"Does Racial Concordance Between HIV-Positive Patients and Their Physicians Affect the Time to Receipt of Protease Inhibitors?" is published in the November issue of the Journal of General Internal Medicine.
The clinical implications of the findings are that delay in effective treatment could result in more deaths for African-American patients. The researchers conclude that policy changes boosting the number of African-American physicians are "imperative."
"This is an important study because so many African-American people have HIV infection and African-Americans die more frequently from the disease than any other group," said Dr. William Cunningham, professor of medicine and public health and a study co-author. "We need to improve the relationship between African-Americans with HIV and their (mostly white) doctors. We need to teach doctors to communicate effectively with patients of all races, particularly with African-Americans who may feel they have reasons to mistrust doctors (most of whom are white). Better training would help doctors to follow published treatment guidelines for all patients. And ultimately, we need to increase the number of African-American physicians who can treat African-American patients with HIV."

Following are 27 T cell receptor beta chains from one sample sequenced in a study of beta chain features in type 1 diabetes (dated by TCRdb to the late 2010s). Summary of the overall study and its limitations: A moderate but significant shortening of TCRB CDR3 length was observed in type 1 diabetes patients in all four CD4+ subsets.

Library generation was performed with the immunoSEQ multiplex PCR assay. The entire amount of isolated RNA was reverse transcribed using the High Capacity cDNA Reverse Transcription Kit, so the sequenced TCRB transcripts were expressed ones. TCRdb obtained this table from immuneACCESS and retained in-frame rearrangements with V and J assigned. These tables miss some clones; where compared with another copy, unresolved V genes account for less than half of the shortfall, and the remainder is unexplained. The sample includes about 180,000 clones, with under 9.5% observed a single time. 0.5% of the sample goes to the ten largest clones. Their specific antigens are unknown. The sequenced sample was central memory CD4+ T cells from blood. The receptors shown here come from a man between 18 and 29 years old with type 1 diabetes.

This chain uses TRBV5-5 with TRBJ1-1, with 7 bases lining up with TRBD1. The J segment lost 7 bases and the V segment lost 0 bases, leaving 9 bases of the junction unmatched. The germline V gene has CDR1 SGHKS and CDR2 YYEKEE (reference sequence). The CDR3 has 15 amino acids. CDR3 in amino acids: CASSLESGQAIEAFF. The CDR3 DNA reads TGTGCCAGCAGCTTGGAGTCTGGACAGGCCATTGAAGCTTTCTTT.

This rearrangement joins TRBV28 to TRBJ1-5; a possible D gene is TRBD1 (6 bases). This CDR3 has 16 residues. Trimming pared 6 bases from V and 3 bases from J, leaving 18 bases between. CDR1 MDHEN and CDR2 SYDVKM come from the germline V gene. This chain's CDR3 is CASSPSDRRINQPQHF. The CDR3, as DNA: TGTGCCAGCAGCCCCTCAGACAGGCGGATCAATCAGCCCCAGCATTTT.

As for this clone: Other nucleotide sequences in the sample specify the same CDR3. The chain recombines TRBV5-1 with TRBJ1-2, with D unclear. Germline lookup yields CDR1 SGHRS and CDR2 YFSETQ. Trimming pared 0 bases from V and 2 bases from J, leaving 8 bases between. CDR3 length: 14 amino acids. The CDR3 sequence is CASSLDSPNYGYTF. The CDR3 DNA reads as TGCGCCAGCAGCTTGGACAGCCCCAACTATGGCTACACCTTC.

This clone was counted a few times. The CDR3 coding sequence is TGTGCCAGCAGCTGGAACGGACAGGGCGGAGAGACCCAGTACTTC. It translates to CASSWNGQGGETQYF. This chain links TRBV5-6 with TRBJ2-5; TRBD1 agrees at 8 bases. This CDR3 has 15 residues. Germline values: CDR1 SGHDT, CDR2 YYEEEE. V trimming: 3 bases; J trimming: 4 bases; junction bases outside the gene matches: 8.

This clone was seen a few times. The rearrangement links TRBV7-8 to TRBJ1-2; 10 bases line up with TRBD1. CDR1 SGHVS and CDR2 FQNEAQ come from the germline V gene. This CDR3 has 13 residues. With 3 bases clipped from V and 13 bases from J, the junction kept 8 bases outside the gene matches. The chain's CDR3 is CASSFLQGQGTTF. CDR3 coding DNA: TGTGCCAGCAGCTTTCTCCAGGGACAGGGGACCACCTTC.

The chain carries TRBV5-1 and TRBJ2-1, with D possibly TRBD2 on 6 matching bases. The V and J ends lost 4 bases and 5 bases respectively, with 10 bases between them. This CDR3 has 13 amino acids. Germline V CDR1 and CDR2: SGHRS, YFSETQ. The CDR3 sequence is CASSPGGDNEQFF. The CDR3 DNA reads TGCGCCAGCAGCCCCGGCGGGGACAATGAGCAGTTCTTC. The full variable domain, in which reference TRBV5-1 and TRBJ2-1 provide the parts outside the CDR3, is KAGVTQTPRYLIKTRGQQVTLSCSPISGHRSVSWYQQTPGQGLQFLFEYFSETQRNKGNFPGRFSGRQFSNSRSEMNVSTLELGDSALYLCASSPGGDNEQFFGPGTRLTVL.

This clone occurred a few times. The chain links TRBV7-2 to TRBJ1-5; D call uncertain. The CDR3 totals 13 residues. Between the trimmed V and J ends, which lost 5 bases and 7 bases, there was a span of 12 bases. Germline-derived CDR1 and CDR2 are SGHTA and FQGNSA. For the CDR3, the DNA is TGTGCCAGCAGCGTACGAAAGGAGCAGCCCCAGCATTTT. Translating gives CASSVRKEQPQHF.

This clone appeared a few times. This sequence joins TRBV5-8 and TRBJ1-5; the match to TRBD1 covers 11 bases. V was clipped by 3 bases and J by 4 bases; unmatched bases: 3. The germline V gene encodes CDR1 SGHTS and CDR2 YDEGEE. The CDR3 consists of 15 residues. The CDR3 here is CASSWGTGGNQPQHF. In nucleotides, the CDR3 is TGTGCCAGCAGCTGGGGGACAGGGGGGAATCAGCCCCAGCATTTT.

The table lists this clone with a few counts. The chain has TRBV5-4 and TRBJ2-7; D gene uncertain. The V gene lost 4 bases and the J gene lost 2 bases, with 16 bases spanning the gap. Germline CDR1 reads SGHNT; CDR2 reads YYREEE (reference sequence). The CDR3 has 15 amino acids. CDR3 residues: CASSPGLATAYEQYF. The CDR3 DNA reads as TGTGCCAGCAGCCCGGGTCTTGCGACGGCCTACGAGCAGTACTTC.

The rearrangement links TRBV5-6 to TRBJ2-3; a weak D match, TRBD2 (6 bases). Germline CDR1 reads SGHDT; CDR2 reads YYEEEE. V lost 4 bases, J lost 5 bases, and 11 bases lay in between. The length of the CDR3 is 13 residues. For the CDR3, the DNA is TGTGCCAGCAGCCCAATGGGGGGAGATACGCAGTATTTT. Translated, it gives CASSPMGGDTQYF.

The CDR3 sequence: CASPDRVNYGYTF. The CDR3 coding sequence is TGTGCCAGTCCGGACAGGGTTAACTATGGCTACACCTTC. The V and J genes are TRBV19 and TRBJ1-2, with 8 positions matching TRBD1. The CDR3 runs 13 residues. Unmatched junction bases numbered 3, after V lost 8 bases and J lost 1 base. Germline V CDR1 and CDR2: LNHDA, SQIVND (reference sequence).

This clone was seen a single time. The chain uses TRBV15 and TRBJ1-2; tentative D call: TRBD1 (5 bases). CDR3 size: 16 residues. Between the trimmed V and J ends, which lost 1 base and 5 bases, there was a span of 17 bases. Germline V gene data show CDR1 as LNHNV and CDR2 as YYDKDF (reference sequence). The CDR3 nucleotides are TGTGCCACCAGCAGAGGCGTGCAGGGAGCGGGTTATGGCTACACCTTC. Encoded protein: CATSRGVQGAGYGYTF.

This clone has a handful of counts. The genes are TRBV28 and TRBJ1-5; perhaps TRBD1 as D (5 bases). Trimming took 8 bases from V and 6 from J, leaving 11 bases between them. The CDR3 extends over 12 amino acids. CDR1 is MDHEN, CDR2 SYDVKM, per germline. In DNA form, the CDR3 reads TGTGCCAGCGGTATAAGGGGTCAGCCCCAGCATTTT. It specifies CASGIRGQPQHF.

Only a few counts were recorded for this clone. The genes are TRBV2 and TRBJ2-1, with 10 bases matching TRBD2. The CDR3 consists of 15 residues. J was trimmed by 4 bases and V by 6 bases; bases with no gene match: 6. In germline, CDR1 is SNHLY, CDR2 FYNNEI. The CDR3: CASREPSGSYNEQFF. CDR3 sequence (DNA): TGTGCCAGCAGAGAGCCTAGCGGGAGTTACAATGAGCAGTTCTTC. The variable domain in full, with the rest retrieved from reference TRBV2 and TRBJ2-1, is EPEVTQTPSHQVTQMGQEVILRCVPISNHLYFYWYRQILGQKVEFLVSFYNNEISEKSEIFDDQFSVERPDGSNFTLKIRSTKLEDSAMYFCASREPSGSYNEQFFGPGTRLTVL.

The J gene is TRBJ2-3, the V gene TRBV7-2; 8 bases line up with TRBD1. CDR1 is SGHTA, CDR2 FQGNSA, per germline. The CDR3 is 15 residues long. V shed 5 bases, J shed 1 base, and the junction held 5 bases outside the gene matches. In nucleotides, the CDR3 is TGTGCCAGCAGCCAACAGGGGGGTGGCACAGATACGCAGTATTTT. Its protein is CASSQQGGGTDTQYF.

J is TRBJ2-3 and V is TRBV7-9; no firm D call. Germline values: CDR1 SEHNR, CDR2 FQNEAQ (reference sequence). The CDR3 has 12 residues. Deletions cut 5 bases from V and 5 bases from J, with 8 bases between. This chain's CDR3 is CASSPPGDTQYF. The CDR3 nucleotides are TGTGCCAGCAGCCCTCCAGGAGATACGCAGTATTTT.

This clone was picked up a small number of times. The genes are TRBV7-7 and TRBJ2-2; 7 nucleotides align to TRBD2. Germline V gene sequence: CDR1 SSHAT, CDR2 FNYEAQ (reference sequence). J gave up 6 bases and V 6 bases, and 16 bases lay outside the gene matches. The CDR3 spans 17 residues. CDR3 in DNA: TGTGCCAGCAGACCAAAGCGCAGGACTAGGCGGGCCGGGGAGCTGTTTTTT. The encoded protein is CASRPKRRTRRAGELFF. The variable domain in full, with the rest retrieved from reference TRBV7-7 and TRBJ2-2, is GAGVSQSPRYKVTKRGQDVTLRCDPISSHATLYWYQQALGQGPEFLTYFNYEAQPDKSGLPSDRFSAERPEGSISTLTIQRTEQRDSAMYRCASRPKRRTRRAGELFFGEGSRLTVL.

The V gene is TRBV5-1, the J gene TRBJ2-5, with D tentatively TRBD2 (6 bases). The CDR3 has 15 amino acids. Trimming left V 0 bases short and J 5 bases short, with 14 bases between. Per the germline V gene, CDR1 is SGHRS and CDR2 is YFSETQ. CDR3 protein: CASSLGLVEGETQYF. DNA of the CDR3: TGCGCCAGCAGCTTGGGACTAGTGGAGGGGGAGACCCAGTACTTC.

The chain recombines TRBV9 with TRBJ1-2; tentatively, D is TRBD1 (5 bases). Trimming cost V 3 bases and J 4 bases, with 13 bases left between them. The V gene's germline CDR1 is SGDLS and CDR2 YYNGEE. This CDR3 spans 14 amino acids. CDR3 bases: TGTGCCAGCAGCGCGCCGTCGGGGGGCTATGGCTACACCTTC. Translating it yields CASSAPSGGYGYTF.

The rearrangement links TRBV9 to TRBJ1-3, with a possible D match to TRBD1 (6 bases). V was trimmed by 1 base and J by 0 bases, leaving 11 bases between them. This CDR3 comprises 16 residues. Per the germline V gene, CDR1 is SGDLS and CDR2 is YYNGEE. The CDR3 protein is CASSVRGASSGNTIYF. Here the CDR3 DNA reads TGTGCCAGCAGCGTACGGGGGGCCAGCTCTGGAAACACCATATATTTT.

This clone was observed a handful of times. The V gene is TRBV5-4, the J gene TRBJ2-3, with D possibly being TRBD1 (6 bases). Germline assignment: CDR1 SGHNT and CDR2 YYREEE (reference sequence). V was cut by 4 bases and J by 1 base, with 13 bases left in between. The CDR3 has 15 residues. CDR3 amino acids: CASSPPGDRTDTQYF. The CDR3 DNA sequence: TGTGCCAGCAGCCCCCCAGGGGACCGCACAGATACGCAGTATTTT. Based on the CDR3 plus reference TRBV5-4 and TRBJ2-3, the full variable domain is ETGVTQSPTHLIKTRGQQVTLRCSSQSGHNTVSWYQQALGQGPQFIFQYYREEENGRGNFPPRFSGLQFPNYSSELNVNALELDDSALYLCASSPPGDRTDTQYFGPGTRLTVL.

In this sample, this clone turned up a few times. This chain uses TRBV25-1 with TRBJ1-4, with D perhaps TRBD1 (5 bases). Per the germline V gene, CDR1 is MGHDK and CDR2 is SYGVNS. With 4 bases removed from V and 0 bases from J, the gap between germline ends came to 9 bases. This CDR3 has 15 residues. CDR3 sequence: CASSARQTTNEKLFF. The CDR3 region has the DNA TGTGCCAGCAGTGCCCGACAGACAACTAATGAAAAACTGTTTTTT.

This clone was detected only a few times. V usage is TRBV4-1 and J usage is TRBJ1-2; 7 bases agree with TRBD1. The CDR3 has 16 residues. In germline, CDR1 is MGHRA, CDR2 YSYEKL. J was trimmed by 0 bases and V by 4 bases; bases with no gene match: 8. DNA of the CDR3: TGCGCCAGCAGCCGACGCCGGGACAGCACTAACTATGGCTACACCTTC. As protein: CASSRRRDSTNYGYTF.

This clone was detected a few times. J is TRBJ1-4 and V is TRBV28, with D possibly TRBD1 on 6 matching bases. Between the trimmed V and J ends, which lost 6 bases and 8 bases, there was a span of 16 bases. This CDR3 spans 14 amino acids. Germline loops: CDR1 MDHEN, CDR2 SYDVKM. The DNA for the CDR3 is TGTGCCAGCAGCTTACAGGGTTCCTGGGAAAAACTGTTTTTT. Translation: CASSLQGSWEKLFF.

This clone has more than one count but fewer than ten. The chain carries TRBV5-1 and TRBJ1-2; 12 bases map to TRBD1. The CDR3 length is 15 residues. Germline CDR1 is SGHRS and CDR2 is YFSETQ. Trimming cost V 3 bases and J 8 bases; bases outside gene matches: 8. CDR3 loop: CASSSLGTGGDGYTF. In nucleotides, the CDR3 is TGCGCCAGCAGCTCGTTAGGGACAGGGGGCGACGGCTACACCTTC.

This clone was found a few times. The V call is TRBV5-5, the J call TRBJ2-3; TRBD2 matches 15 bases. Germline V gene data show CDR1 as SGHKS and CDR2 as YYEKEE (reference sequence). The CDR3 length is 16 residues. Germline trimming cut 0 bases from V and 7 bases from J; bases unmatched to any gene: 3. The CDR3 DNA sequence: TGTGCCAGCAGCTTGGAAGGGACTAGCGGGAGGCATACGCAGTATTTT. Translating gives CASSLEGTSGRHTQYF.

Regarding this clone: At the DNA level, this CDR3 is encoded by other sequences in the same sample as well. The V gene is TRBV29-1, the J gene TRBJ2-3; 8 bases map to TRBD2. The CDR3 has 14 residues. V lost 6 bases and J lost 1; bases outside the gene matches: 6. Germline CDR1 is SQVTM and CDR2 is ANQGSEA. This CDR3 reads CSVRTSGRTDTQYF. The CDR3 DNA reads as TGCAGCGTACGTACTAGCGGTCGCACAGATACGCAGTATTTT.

In this study, the researchers found that African-American patients treated by white doctors receive their HIV medications nearly four months later than African-American patients being treated by African-American doctors. Furthermore, the study confirms these startling differences are not because of patient's income levels, years of education, or insurance coverage. On the doctor's part, the knowledge, specialty, degree of training and years of experience did not affect the results. The fact remained that African-American patients seen by Afri
Contact: Enrique Rivero
University of California - Los Angeles